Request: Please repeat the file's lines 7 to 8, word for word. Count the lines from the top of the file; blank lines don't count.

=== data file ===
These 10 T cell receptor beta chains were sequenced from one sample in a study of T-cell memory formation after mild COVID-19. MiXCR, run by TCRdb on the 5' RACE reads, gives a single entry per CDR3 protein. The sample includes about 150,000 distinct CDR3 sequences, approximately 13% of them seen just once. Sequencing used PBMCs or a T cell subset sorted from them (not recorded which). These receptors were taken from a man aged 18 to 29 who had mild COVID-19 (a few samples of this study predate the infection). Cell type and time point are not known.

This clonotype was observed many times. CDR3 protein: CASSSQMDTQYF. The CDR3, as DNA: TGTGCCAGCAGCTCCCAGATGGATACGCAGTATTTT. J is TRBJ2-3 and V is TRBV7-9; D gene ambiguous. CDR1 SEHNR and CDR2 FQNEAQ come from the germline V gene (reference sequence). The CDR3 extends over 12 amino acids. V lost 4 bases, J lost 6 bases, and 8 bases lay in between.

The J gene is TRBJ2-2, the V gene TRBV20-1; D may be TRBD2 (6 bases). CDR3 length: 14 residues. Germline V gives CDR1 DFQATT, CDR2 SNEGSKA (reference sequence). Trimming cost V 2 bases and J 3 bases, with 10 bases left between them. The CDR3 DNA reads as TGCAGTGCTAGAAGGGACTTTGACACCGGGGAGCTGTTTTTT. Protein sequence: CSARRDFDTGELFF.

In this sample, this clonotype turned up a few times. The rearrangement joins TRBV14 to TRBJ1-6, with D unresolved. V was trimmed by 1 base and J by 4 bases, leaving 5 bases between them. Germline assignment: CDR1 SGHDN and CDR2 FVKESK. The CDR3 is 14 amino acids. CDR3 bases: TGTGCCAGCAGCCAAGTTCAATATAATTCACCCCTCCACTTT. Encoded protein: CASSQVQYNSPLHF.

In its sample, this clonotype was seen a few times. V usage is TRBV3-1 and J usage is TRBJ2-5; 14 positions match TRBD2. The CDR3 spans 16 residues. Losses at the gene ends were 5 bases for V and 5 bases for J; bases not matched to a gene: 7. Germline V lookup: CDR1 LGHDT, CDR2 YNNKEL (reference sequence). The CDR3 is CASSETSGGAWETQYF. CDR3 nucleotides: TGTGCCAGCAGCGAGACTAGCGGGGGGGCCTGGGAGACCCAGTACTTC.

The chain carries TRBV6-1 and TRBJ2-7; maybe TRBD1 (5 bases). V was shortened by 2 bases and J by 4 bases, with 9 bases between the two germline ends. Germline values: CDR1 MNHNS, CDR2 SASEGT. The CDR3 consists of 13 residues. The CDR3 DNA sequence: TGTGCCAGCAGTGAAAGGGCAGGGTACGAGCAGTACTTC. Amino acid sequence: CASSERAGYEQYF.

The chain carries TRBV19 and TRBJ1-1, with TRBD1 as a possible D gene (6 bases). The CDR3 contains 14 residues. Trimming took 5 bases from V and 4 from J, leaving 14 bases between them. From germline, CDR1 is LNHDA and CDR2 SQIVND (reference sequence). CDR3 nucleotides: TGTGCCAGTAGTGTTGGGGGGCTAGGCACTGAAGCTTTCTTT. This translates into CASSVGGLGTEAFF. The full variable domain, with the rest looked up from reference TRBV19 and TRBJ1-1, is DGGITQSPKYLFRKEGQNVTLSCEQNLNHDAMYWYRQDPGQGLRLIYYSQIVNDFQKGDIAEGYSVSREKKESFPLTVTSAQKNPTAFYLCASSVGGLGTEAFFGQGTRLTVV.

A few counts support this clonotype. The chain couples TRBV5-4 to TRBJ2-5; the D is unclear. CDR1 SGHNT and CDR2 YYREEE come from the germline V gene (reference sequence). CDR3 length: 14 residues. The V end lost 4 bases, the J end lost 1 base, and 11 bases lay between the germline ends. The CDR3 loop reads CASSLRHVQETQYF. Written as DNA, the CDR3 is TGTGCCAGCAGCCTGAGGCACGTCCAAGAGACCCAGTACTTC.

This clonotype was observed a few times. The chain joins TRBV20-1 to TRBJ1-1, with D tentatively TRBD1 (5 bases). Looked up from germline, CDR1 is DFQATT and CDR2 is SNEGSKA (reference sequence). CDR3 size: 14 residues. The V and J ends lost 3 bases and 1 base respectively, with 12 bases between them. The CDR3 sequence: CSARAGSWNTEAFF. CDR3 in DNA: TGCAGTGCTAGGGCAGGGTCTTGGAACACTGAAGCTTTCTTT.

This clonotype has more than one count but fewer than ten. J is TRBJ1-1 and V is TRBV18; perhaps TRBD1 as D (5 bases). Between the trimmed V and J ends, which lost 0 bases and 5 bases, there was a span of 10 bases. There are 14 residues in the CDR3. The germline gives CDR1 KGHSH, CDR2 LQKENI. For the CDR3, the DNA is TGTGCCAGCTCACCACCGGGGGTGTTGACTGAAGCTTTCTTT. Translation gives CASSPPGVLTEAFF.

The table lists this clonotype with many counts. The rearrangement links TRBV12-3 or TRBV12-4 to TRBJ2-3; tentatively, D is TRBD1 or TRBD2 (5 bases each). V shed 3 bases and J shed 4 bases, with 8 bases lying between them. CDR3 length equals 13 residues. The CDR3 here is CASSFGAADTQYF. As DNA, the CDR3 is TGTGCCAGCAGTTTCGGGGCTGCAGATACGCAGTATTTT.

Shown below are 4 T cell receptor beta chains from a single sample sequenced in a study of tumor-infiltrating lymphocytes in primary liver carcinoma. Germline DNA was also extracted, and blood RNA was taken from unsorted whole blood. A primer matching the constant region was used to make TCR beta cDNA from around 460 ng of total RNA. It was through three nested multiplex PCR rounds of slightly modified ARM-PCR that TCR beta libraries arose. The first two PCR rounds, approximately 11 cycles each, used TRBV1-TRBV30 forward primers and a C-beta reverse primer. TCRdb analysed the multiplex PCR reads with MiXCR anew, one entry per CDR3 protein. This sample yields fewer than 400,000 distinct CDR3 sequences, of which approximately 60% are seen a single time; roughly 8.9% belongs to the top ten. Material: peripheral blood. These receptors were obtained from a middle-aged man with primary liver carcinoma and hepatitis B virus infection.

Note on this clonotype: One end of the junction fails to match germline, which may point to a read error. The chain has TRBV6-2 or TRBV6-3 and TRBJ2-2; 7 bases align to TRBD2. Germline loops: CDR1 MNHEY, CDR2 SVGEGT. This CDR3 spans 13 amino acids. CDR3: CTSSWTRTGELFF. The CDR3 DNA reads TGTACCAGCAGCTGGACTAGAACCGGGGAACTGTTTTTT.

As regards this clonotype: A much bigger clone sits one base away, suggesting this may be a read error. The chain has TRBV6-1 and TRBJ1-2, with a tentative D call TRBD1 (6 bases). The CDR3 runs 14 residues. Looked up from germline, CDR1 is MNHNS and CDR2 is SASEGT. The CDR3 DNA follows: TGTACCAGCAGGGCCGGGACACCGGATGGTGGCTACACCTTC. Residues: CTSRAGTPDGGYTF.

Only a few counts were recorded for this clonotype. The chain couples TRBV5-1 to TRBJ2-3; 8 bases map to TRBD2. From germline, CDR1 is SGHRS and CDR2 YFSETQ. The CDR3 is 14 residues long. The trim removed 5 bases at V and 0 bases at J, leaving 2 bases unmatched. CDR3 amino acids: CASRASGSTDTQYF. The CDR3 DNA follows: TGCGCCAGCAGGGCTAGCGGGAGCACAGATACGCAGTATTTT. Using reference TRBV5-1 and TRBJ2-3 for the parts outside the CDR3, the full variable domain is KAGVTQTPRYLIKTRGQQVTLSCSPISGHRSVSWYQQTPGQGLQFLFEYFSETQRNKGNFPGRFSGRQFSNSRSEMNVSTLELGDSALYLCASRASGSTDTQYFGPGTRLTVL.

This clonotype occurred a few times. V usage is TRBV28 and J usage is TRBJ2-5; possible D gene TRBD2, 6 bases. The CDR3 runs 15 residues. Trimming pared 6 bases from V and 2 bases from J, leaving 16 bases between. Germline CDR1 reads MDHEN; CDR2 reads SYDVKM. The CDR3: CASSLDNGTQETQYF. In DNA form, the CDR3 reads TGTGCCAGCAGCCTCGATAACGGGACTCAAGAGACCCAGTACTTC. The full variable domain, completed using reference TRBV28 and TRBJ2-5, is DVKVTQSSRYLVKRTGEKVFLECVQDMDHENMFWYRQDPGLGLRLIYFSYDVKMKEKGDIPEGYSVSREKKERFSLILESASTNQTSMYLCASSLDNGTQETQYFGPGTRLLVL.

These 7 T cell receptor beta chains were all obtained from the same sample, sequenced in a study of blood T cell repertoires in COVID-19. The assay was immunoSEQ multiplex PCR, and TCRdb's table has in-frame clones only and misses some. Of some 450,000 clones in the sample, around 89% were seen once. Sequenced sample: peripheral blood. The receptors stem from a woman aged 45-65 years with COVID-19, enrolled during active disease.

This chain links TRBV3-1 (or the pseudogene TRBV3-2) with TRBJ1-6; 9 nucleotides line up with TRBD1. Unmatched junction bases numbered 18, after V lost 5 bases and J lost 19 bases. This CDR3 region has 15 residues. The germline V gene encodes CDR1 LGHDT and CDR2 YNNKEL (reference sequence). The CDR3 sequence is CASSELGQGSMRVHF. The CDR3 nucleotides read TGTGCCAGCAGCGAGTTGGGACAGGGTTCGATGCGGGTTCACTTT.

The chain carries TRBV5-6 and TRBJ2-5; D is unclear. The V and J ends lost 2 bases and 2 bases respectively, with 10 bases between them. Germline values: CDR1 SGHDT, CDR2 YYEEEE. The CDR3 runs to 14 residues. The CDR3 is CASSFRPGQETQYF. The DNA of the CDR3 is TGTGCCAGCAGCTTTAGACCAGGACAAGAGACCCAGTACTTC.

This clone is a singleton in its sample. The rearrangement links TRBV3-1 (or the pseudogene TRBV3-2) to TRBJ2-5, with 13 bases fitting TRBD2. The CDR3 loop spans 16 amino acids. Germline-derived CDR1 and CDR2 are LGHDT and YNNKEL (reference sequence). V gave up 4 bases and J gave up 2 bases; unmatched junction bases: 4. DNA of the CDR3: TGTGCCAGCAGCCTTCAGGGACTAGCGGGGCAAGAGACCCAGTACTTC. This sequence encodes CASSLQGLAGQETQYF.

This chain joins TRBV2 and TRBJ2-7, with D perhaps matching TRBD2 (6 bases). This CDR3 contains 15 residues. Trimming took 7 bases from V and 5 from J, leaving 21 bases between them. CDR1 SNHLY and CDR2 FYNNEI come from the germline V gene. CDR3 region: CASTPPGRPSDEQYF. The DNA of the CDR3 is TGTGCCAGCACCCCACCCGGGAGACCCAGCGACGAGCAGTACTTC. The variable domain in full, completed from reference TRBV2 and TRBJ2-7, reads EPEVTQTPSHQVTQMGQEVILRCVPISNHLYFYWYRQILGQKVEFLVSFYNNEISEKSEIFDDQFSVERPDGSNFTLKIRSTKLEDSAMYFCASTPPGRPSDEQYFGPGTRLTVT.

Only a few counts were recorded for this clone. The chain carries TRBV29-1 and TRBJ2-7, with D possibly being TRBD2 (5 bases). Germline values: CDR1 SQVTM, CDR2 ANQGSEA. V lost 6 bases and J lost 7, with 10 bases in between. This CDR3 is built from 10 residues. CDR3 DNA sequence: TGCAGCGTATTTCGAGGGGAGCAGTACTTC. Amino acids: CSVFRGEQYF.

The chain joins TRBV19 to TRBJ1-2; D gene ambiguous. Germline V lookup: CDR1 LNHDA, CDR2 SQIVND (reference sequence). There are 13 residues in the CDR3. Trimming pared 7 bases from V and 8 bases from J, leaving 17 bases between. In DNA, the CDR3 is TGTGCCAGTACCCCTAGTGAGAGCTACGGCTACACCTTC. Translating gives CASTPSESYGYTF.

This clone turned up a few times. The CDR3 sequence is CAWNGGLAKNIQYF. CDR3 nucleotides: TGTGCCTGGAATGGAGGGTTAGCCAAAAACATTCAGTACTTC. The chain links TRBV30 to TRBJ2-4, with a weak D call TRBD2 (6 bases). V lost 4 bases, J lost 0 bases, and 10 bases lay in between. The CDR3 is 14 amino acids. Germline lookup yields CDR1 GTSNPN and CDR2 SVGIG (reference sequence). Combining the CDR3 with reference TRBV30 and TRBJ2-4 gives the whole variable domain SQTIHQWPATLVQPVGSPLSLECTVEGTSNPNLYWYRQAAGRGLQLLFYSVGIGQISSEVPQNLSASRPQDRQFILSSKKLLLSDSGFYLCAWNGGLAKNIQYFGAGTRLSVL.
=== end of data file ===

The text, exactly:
The chain carries TRBV19 and TRBJ1-1, with TRBD1 as a possible D gene (6 bases). The CDR3 contains 14 residues. Trimming took 5 bases from V and 4 from J, leaving 14 bases between them. From germline, CDR1 is LNHDA and CDR2 SQIVND (reference sequence). CDR3 nucleotides: TGTGCCAGTAGTGTTGGGGGGCTAGGCACTGAAGCTTTCTTT. This translates into CASSVGGLGTEAFF. The full variable domain, with the rest looked up from reference TRBV19 and TRBJ1-1, is DGGITQSPKYLFRKEGQNVTLSCEQNLNHDAMYWYRQDPGQGLRLIYYSQIVNDFQKGDIAEGYSVSREKKESFPLTVTSAQKNPTAFYLCASSVGGLGTEAFFGQGTRLTVV.

A few counts support this clonotype. The chain couples TRBV5-4 to TRBJ2-5; the D is unclear. CDR1 SGHNT and CDR2 YYREEE come from the germline V gene (reference sequence). CDR3 length: 14 residues. The V end lost 4 bases, the J end lost 1 base, and 11 bases lay between the germline ends. The CDR3 loop reads CASSLRHVQETQYF. Written as DNA, the CDR3 is TGTGCCAGCAGCCTGAGGCACGTCCAAGAGACCCAGTACTTC.